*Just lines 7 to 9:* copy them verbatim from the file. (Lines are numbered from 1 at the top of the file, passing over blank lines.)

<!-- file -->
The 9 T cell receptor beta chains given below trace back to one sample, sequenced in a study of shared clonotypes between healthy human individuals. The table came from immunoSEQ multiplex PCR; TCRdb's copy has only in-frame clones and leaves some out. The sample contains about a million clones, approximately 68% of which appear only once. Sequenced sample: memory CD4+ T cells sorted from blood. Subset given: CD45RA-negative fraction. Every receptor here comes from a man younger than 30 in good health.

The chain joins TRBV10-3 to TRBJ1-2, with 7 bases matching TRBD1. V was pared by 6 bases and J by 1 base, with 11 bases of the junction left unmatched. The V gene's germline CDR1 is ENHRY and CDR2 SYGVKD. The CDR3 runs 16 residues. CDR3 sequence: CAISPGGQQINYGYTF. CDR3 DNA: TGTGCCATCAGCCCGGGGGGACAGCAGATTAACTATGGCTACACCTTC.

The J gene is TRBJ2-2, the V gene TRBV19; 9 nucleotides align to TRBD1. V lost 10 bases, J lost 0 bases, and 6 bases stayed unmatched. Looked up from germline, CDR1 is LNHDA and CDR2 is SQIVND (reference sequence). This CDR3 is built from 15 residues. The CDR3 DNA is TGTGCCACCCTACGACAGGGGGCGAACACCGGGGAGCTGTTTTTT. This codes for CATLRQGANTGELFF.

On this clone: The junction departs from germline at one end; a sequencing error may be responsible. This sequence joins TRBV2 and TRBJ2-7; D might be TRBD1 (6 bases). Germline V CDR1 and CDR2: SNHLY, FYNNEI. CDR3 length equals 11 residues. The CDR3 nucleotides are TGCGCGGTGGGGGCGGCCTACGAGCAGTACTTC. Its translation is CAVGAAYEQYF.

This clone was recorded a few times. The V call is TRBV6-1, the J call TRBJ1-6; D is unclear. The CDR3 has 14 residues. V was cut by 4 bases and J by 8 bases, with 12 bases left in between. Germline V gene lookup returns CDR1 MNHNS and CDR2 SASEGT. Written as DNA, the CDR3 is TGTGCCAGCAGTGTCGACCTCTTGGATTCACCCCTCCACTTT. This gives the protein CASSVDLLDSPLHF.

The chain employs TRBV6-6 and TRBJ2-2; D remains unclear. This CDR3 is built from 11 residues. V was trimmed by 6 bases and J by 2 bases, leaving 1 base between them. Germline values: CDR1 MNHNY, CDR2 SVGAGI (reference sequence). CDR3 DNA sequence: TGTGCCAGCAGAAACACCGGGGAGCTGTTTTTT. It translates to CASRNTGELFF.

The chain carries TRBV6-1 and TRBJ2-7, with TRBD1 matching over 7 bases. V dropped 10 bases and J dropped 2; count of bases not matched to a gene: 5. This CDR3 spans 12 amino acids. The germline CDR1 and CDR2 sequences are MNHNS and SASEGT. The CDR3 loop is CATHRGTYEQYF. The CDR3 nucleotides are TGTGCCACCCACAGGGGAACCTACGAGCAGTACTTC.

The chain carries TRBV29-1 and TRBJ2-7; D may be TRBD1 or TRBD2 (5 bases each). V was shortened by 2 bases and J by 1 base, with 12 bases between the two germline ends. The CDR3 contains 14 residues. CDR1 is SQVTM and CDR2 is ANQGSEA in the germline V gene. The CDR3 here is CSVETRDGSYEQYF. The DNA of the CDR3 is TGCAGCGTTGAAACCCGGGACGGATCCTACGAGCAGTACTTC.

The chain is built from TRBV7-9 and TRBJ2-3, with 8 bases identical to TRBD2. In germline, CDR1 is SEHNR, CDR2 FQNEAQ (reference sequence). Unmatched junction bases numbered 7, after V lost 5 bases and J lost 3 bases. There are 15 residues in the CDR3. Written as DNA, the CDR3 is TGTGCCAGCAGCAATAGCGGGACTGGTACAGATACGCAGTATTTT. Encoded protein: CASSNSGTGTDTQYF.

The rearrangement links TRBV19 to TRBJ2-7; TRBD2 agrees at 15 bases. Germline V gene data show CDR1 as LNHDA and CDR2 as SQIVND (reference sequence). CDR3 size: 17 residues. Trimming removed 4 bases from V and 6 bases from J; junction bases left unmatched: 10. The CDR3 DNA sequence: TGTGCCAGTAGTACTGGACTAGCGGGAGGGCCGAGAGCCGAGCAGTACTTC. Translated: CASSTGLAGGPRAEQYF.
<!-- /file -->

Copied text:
The chain carries TRBV6-1 and TRBJ2-7, with TRBD1 matching over 7 bases. V dropped 10 bases and J dropped 2; count of bases not matched to a gene: 5. This CDR3 spans 12 amino acids. The germline CDR1 and CDR2 sequences are MNHNS and SASEGT. The CDR3 loop is CATHRGTYEQYF. The CDR3 nucleotides are TGTGCCACCCACAGGGGAACCTACGAGCAGTACTTC.

The chain carries TRBV29-1 and TRBJ2-7; D may be TRBD1 or TRBD2 (5 bases each). V was shortened by 2 bases and J by 1 base, with 12 bases between the two germline ends. The CDR3 contains 14 residues. CDR1 is SQVTM and CDR2 is ANQGSEA in the germline V gene. The CDR3 here is CSVETRDGSYEQYF. The DNA of the CDR3 is TGCAGCGTTGAAACCCGGGACGGATCCTACGAGCAGTACTTC.

The chain is built from TRBV7-9 and TRBJ2-3, with 8 bases identical to TRBD2. In germline, CDR1 is SEHNR, CDR2 FQNEAQ (reference sequence). Unmatched junction bases numbered 7, after V lost 5 bases and J lost 3 bases. There are 15 residues in the CDR3. Written as DNA, the CDR3 is TGTGCCAGCAGCAATAGCGGGACTGGTACAGATACGCAGTATTTT. Encoded protein: CASSNSGTGTDTQYF.